Remote research on locomotion interfaces for virtual reality: Replication of a lab-based study on teleporting interfaces

Date
2021-12-03
Authors
Hoover, Melynda
Doty, Taylor
Renner, Alex
Zimmerman, Moriah
Knuth, Kimberly
Cherep, Lucia
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PsyArXiv
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Industrial and Manufacturing Systems EngineeringPsychologyVirtual Reality Applications Center
Abstract
The wide availability of consumer-oriented virtual reality (VR) equipment has enabled researchers to recruit existing VR owners to participate remotely using their own equipment. Yet, there are many differences between lab environments and home environments, as well as differences between participant samples recruited for lab studies and remote studies. This paper replicates a lab-based experiment on VR locomotion interfaces using a remote sample. Participants completed a triangle-completion task (travel two path legs, then point to the path origin) using their own VR equipment in a remote, unsupervised setting. Locomotion was accomplished using two versions of the teleporting interface varying in availability of rotational self-motion cues. The size of the traveled path and the size of the surrounding virtual environment were also manipulated. Results from remote participants largely mirrored lab results, with overall better performance when rotational self-motion cues were available. Some differences also occurred, including a tendency for remote participants to rely less on nearby landmarks, perhaps due to increased competence with using the teleporting interface to update self-location. This replication study provides insight for VR researchers on aspects of lab studies that may or may not replicate remotely.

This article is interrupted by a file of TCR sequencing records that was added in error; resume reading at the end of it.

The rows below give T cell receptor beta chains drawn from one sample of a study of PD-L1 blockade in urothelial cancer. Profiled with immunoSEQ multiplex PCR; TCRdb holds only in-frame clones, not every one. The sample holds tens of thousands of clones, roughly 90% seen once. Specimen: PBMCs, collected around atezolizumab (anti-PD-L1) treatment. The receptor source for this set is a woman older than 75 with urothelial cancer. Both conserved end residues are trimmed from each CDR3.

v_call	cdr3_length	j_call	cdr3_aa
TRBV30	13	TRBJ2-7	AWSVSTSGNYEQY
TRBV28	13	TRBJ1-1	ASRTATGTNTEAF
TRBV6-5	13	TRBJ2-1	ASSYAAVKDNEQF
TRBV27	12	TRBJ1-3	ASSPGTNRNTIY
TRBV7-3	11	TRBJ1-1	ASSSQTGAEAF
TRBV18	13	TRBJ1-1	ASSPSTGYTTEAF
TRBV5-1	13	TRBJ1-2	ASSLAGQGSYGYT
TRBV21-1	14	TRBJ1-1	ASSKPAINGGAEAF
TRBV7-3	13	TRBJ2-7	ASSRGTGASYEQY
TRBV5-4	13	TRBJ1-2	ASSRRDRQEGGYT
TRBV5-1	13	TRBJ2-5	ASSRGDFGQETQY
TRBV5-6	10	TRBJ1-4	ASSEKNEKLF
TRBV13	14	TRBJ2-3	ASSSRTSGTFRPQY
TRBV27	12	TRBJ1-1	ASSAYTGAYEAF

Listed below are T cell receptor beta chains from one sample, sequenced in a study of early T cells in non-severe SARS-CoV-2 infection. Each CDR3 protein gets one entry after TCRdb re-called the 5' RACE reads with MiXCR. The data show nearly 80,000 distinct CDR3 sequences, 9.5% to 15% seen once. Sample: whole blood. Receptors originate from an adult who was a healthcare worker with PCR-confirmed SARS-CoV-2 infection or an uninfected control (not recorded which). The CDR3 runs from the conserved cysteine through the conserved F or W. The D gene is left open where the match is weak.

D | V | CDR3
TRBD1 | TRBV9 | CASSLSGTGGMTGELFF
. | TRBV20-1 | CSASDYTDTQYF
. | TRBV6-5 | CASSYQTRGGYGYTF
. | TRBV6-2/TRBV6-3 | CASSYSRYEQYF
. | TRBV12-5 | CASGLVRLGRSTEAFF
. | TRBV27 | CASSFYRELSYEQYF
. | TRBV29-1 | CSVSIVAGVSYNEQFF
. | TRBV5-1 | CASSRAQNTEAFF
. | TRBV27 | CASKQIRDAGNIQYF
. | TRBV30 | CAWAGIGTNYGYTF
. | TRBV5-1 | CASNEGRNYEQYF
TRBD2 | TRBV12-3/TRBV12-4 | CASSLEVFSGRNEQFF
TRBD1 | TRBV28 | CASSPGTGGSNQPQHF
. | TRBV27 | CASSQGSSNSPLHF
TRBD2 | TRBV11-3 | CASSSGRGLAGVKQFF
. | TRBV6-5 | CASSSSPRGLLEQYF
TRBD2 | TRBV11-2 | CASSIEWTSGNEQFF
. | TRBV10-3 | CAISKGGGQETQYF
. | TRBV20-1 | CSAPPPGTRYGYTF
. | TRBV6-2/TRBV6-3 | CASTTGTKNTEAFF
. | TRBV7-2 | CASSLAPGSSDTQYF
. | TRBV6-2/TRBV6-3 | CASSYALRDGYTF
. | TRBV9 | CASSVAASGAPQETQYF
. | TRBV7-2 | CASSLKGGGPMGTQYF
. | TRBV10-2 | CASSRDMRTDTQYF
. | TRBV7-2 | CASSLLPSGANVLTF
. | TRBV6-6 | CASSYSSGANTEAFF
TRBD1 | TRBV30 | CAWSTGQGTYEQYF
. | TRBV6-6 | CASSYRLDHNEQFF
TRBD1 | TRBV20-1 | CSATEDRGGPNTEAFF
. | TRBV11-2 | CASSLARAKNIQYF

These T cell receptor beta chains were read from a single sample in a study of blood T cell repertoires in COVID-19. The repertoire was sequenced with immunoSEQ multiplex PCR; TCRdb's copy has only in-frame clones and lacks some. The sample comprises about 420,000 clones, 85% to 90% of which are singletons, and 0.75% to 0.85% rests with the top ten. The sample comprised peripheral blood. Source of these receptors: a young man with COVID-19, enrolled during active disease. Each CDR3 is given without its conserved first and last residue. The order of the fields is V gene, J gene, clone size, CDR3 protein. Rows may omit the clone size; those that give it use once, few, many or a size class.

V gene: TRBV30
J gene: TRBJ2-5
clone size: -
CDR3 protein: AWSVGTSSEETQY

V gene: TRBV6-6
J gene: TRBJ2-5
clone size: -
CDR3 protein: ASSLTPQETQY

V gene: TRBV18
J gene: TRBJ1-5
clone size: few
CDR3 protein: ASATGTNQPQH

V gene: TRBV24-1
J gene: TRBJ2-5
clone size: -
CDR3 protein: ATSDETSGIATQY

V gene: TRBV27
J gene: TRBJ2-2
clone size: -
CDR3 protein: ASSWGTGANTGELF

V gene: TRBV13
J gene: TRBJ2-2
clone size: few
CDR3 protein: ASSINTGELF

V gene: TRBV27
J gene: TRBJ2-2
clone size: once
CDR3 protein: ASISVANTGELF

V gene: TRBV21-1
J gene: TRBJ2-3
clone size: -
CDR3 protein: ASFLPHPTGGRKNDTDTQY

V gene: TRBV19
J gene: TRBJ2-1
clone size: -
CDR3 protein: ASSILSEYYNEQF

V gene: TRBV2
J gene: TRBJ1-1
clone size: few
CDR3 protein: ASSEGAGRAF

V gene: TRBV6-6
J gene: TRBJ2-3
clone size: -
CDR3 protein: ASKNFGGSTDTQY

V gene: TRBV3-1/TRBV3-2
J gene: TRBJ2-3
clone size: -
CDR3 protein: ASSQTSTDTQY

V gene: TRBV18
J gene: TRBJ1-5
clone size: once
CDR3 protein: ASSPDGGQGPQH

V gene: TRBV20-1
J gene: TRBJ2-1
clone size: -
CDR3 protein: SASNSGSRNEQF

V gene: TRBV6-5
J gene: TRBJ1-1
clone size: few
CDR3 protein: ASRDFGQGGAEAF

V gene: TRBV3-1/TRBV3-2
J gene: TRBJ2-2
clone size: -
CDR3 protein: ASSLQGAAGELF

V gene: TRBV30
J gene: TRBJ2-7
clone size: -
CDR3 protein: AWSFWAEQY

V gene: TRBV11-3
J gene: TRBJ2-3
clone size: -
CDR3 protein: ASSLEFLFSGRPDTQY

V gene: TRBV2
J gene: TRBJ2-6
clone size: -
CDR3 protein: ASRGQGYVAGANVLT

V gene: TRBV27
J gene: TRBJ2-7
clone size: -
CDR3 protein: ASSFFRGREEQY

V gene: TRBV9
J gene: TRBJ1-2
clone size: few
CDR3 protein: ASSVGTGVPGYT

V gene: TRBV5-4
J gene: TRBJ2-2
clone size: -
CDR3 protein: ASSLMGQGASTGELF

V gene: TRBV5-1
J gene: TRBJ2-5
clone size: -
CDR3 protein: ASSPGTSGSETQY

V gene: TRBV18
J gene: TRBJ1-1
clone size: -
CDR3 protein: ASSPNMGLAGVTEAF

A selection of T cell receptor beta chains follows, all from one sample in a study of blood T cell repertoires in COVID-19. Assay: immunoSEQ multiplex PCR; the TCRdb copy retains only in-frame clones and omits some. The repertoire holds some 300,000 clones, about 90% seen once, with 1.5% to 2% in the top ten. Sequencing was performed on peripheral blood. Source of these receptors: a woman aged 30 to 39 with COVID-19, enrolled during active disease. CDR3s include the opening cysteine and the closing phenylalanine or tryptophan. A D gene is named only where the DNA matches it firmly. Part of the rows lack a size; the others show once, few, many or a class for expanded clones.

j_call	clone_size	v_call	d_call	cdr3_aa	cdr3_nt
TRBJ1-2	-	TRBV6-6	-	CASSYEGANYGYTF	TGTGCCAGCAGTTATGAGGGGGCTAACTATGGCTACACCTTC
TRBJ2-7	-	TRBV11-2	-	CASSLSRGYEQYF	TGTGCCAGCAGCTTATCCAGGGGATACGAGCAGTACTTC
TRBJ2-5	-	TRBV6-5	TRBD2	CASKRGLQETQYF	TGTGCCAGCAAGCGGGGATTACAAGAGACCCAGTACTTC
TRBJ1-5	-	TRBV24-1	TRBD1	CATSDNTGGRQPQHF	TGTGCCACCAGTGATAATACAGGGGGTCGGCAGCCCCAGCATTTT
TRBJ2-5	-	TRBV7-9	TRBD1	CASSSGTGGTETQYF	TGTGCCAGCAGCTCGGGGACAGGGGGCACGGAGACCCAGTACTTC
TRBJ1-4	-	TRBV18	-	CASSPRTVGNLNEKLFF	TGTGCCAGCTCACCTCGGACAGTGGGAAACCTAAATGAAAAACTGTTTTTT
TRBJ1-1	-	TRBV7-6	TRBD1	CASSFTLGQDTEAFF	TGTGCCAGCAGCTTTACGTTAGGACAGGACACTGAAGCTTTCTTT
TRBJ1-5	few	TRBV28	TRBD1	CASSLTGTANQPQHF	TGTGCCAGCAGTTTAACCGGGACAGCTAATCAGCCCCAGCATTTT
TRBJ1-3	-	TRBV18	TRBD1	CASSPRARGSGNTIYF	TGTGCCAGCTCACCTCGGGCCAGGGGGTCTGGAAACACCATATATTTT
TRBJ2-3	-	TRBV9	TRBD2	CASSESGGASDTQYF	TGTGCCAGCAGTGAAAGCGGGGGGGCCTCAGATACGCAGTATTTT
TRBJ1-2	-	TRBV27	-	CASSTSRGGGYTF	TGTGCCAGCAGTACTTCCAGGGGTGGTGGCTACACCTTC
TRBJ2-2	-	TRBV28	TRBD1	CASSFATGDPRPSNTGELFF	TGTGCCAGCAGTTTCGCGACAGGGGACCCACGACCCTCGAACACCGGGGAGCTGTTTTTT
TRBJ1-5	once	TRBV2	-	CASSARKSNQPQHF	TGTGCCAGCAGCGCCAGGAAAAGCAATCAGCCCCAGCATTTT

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This is a pre-print of the article Kelly, Jonathan, Melynda Hoover, Taylor Doty, Alex Renner, Lucia Cherep, and Stephen B. Gilbert. "Remote research on locomotion interfaces for virtual reality: Replication of a lab-based study on teleporting interfaces." PsyArXiv (2021). DOI: 10.31234/osf.io/wqcuf. Copyright 2021 The Authors. Attribution 4.0 International (CC BY 4.0). Posted with permission.
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Navigation, Spatial cognition, Virtual reality, Teleporting, Online data collection
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